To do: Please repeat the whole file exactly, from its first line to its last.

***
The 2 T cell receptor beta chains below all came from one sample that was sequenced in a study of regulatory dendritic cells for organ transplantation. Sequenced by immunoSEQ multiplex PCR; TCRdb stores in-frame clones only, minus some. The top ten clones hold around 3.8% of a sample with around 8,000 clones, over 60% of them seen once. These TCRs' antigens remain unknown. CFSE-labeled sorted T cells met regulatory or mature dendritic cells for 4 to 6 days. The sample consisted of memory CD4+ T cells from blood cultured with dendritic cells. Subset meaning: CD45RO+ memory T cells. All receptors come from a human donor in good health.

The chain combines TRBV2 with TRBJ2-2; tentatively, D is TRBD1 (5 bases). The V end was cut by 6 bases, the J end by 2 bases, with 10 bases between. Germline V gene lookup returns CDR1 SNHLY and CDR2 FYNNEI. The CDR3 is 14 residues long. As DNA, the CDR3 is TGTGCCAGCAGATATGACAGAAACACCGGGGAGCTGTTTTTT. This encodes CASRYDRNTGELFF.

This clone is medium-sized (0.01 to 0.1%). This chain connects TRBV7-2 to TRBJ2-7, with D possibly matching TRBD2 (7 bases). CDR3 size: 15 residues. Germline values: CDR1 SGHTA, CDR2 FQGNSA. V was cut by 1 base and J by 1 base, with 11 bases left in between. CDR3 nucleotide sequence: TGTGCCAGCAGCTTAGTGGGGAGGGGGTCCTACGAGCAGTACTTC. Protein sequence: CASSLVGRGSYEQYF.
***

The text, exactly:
The 2 T cell receptor beta chains below all came from one sample that was sequenced in a study of regulatory dendritic cells for organ transplantation. Sequenced by immunoSEQ multiplex PCR; TCRdb stores in-frame clones only, minus some. The top ten clones hold around 3.8% of a sample with around 8,000 clones, over 60% of them seen once. These TCRs' antigens remain unknown. CFSE-labeled sorted T cells met regulatory or mature dendritic cells for 4 to 6 days. The sample consisted of memory CD4+ T cells from blood cultured with dendritic cells. Subset meaning: CD45RO+ memory T cells. All receptors come from a human donor in good health.

The chain combines TRBV2 with TRBJ2-2; tentatively, D is TRBD1 (5 bases). The V end was cut by 6 bases, the J end by 2 bases, with 10 bases between. Germline V gene lookup returns CDR1 SNHLY and CDR2 FYNNEI. The CDR3 is 14 residues long. As DNA, the CDR3 is TGTGCCAGCAGATATGACAGAAACACCGGGGAGCTGTTTTTT. This encodes CASRYDRNTGELFF.

This clone is medium-sized (0.01 to 0.1%). This chain connects TRBV7-2 to TRBJ2-7, with D possibly matching TRBD2 (7 bases). CDR3 size: 15 residues. Germline values: CDR1 SGHTA, CDR2 FQGNSA. V was cut by 1 base and J by 1 base, with 11 bases left in between. CDR3 nucleotide sequence: TGTGCCAGCAGCTTAGTGGGGAGGGGGTCCTACGAGCAGTACTTC. Protein sequence: CASSLVGRGSYEQYF.